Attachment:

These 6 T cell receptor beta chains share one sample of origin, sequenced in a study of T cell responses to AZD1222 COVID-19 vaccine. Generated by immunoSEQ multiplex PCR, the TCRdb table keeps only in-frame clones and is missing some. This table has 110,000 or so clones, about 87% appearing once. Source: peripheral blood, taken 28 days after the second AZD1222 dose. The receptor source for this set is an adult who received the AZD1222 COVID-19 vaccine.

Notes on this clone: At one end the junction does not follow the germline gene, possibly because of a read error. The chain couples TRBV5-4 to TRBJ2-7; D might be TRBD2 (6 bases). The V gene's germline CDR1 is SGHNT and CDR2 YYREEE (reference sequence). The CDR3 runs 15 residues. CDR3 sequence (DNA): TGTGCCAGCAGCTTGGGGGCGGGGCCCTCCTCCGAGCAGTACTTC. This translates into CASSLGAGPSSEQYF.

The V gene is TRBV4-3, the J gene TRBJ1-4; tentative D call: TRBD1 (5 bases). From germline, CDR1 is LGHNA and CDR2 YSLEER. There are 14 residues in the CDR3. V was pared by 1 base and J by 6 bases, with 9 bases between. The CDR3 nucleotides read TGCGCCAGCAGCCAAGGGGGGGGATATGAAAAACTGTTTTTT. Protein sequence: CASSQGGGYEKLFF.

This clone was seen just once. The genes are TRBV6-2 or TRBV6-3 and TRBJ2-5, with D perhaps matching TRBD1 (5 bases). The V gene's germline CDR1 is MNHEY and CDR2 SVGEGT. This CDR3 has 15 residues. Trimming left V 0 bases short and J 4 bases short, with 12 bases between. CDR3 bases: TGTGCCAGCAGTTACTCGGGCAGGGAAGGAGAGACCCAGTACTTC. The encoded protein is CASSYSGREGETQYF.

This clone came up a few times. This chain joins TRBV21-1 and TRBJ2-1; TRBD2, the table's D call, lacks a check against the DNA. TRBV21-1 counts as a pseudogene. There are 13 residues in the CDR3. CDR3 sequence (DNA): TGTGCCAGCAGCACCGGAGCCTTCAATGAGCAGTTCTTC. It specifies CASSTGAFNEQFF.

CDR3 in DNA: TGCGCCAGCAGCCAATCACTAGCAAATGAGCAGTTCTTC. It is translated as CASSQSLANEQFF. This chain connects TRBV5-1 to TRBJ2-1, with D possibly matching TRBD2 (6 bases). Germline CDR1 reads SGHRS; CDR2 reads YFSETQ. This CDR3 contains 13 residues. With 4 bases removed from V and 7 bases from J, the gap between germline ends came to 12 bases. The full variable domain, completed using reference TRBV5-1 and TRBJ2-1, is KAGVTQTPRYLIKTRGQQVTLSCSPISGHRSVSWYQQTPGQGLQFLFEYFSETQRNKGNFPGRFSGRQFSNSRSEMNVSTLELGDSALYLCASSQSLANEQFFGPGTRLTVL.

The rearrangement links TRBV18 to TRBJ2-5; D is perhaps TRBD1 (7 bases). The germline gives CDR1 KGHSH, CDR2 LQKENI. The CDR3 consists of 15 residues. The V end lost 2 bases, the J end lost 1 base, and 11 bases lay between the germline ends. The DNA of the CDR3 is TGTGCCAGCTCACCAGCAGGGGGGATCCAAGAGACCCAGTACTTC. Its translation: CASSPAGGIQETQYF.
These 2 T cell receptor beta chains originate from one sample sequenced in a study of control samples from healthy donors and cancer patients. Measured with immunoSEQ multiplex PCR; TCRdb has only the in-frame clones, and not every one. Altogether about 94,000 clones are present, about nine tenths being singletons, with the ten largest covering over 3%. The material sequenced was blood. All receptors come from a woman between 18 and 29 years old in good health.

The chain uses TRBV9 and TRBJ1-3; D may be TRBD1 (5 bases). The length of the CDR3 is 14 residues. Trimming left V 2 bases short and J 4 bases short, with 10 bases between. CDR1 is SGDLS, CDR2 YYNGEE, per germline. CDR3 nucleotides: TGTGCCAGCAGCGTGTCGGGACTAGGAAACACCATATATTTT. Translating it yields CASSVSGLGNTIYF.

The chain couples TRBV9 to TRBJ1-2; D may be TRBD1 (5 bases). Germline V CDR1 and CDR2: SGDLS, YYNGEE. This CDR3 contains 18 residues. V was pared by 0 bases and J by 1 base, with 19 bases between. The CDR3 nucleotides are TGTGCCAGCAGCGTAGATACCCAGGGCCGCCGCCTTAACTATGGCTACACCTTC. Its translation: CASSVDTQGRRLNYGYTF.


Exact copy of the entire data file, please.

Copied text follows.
These 6 T cell receptor beta chains share one sample of origin, sequenced in a study of T cell responses to AZD1222 COVID-19 vaccine. Generated by immunoSEQ multiplex PCR, the TCRdb table keeps only in-frame clones and is missing some. This table has 110,000 or so clones, about 87% appearing once. Source: peripheral blood, taken 28 days after the second AZD1222 dose. The receptor source for this set is an adult who received the AZD1222 COVID-19 vaccine.

Notes on this clone: At one end the junction does not follow the germline gene, possibly because of a read error. The chain couples TRBV5-4 to TRBJ2-7; D might be TRBD2 (6 bases). The V gene's germline CDR1 is SGHNT and CDR2 YYREEE (reference sequence). The CDR3 runs 15 residues. CDR3 sequence (DNA): TGTGCCAGCAGCTTGGGGGCGGGGCCCTCCTCCGAGCAGTACTTC. This translates into CASSLGAGPSSEQYF.

The V gene is TRBV4-3, the J gene TRBJ1-4; tentative D call: TRBD1 (5 bases). From germline, CDR1 is LGHNA and CDR2 YSLEER. There are 14 residues in the CDR3. V was pared by 1 base and J by 6 bases, with 9 bases between. The CDR3 nucleotides read TGCGCCAGCAGCCAAGGGGGGGGATATGAAAAACTGTTTTTT. Protein sequence: CASSQGGGYEKLFF.

This clone was seen just once. The genes are TRBV6-2 or TRBV6-3 and TRBJ2-5, with D perhaps matching TRBD1 (5 bases). The V gene's germline CDR1 is MNHEY and CDR2 SVGEGT. This CDR3 has 15 residues. Trimming left V 0 bases short and J 4 bases short, with 12 bases between. CDR3 bases: TGTGCCAGCAGTTACTCGGGCAGGGAAGGAGAGACCCAGTACTTC. The encoded protein is CASSYSGREGETQYF.

This clone came up a few times. This chain joins TRBV21-1 and TRBJ2-1; TRBD2, the table's D call, lacks a check against the DNA. TRBV21-1 counts as a pseudogene. There are 13 residues in the CDR3. CDR3 sequence (DNA): TGTGCCAGCAGCACCGGAGCCTTCAATGAGCAGTTCTTC. It specifies CASSTGAFNEQFF.

CDR3 in DNA: TGCGCCAGCAGCCAATCACTAGCAAATGAGCAGTTCTTC. It is translated as CASSQSLANEQFF. This chain connects TRBV5-1 to TRBJ2-1, with D possibly matching TRBD2 (6 bases). Germline CDR1 reads SGHRS; CDR2 reads YFSETQ. This CDR3 contains 13 residues. With 4 bases removed from V and 7 bases from J, the gap between germline ends came to 12 bases. The full variable domain, completed using reference TRBV5-1 and TRBJ2-1, is KAGVTQTPRYLIKTRGQQVTLSCSPISGHRSVSWYQQTPGQGLQFLFEYFSETQRNKGNFPGRFSGRQFSNSRSEMNVSTLELGDSALYLCASSQSLANEQFFGPGTRLTVL.

The rearrangement links TRBV18 to TRBJ2-5; D is perhaps TRBD1 (7 bases). The germline gives CDR1 KGHSH, CDR2 LQKENI. The CDR3 consists of 15 residues. The V end lost 2 bases, the J end lost 1 base, and 11 bases lay between the germline ends. The DNA of the CDR3 is TGTGCCAGCTCACCAGCAGGGGGGATCCAAGAGACCCAGTACTTC. Its translation: CASSPAGGIQETQYF.
These 2 T cell receptor beta chains originate from one sample sequenced in a study of control samples from healthy donors and cancer patients. Measured with immunoSEQ multiplex PCR; TCRdb has only the in-frame clones, and not every one. Altogether about 94,000 clones are present, about nine tenths being singletons, with the ten largest covering over 3%. The material sequenced was blood. All receptors come from a woman between 18 and 29 years old in good health.

The chain uses TRBV9 and TRBJ1-3; D may be TRBD1 (5 bases). The length of the CDR3 is 14 residues. Trimming left V 2 bases short and J 4 bases short, with 10 bases between. CDR1 is SGDLS, CDR2 YYNGEE, per germline. CDR3 nucleotides: TGTGCCAGCAGCGTGTCGGGACTAGGAAACACCATATATTTT. Translating it yields CASSVSGLGNTIYF.

The chain couples TRBV9 to TRBJ1-2; D may be TRBD1 (5 bases). Germline V CDR1 and CDR2: SGDLS, YYNGEE. This CDR3 contains 18 residues. V was pared by 0 bases and J by 1 base, with 19 bases between. The CDR3 nucleotides are TGTGCCAGCAGCGTAGATACCCAGGGCCGCCGCCTTAACTATGGCTACACCTTC. Its translation: CASSVDTQGRRLNYGYTF.